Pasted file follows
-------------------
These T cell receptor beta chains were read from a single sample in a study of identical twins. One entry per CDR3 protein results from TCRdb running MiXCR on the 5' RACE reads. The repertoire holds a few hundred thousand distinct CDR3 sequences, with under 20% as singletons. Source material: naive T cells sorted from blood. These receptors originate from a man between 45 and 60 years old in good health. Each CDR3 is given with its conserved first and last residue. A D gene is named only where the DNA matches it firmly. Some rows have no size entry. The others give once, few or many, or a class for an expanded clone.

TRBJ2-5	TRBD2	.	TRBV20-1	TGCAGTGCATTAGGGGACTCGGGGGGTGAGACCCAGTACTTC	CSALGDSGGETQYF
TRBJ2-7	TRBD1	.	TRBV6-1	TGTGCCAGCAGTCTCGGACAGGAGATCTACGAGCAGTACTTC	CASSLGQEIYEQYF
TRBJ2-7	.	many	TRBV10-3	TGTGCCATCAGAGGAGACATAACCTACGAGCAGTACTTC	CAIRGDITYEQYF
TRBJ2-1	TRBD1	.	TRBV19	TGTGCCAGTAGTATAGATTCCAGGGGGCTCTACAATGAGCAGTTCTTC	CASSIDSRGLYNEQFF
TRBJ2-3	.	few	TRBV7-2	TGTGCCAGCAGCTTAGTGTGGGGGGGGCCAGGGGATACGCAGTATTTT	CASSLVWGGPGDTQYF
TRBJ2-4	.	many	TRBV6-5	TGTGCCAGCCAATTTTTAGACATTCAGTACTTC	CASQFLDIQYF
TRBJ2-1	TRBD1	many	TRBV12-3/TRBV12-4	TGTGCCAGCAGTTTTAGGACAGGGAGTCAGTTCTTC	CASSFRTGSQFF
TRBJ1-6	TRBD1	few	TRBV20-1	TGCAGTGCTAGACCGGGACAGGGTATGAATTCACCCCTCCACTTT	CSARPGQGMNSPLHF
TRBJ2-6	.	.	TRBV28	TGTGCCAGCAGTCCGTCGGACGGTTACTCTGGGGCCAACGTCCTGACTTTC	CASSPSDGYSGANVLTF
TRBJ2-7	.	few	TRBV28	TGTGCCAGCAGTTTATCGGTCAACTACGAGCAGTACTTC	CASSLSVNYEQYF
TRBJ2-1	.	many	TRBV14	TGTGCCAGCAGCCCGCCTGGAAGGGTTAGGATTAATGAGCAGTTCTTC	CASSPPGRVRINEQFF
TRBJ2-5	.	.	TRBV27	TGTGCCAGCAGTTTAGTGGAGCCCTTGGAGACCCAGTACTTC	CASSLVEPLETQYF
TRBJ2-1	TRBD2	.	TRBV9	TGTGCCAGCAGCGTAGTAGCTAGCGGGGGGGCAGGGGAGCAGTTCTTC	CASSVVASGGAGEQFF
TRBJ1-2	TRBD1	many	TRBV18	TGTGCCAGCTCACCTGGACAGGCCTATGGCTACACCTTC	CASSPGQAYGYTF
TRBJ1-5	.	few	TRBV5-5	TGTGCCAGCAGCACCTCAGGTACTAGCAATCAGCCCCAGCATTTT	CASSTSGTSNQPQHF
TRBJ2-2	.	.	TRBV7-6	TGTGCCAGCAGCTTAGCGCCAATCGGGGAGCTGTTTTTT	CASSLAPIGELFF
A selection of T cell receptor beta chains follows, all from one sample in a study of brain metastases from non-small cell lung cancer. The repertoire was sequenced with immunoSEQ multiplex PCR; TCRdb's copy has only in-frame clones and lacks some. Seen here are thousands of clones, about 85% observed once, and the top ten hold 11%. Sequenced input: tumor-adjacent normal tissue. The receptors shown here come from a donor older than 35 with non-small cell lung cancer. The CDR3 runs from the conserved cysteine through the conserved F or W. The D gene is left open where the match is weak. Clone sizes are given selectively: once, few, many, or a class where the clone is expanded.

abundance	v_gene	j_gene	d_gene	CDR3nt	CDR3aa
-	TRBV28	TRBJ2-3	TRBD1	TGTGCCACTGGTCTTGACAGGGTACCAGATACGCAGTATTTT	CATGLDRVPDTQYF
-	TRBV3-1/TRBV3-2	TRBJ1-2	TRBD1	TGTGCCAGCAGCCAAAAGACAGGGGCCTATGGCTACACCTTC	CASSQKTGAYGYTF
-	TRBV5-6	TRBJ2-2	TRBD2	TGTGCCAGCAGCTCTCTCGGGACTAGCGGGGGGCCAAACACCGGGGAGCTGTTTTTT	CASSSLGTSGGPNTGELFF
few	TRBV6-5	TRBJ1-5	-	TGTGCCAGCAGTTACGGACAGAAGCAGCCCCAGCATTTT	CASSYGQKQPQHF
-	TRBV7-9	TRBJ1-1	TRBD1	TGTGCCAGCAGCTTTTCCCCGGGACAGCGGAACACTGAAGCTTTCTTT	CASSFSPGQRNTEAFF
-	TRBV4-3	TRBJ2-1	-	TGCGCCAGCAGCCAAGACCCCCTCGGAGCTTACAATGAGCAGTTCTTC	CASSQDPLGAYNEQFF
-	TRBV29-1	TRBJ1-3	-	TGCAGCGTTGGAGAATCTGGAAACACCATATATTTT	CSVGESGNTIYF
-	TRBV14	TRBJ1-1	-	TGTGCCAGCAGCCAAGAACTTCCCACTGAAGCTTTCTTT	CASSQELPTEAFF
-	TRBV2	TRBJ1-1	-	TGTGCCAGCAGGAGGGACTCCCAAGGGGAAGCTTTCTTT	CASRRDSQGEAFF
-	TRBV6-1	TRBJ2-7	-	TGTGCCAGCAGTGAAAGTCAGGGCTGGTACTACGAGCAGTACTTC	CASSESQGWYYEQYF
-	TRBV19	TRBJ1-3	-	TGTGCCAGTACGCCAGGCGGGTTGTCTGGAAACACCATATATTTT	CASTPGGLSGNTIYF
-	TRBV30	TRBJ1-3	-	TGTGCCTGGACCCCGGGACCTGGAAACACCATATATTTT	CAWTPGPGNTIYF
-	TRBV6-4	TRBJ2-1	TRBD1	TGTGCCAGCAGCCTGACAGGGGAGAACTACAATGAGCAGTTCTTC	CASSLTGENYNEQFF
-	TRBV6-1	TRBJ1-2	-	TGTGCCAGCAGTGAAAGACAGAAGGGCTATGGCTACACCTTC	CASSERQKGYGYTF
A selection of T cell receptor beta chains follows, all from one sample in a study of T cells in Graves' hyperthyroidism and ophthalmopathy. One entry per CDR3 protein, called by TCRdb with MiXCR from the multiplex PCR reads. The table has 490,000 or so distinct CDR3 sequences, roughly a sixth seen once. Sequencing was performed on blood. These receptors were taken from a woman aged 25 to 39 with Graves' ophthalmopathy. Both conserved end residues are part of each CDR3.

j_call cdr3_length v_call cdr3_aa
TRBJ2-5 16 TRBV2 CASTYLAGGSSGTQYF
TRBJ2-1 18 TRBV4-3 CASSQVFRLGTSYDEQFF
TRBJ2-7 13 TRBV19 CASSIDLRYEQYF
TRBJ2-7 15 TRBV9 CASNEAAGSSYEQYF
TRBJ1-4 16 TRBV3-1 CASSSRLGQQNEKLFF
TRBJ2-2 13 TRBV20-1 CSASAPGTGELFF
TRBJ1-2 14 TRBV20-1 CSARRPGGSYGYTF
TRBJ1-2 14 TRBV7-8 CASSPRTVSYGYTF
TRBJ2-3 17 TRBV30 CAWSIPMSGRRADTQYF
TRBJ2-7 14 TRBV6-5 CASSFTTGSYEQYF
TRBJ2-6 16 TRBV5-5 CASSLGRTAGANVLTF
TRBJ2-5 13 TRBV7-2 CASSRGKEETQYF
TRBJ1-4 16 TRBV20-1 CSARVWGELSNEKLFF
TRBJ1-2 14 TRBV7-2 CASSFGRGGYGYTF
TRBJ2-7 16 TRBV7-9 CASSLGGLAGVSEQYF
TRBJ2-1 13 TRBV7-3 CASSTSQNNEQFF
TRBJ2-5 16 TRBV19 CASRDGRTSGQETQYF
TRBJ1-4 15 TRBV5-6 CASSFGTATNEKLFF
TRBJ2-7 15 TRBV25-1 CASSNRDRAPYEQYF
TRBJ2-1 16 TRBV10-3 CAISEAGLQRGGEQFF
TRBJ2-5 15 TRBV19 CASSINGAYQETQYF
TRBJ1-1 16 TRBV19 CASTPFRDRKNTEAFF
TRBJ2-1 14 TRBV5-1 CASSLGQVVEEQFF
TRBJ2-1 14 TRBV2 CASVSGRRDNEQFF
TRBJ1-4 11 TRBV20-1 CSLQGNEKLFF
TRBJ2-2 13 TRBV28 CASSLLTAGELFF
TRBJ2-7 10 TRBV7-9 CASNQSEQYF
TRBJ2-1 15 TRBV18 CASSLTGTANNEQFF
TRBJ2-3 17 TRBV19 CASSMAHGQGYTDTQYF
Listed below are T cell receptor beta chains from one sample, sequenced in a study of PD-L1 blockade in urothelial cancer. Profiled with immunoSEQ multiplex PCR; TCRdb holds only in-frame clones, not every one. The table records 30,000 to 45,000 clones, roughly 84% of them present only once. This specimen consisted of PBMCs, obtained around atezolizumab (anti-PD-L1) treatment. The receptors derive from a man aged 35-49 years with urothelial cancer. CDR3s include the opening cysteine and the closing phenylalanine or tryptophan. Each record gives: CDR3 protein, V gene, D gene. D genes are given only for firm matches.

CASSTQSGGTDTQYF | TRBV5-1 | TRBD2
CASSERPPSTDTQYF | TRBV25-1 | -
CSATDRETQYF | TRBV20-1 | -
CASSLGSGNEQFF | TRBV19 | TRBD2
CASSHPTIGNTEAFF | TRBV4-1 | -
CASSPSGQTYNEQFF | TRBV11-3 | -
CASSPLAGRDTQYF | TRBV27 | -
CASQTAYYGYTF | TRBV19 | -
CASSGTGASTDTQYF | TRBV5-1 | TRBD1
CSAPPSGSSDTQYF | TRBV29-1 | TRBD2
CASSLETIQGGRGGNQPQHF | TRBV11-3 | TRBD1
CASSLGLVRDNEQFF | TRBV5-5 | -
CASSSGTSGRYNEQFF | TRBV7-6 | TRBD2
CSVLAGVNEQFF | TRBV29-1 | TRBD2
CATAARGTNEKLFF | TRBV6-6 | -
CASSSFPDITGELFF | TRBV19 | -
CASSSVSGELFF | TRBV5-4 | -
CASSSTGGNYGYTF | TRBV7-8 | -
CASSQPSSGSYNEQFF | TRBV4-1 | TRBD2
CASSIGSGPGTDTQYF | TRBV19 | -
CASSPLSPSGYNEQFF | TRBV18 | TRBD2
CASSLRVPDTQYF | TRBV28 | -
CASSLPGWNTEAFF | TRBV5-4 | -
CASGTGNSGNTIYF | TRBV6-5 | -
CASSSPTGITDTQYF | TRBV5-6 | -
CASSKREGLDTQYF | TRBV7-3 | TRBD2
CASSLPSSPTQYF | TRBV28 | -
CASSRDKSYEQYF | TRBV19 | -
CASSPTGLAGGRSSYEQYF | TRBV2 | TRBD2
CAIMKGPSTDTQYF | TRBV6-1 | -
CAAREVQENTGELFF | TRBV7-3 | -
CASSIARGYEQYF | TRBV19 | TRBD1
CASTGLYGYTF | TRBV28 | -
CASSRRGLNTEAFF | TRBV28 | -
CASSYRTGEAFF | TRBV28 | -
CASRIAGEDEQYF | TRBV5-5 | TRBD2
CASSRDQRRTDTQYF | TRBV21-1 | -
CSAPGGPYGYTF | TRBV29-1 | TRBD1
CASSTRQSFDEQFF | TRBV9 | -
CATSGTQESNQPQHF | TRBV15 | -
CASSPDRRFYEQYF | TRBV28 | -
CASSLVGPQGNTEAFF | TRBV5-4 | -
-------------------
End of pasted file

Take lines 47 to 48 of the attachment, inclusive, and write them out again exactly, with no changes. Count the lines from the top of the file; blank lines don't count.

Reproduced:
TRBJ2-5 13 TRBV7-2 CASSRGKEETQYF
TRBJ1-4 16 TRBV20-1 CSARVWGELSNEKLFF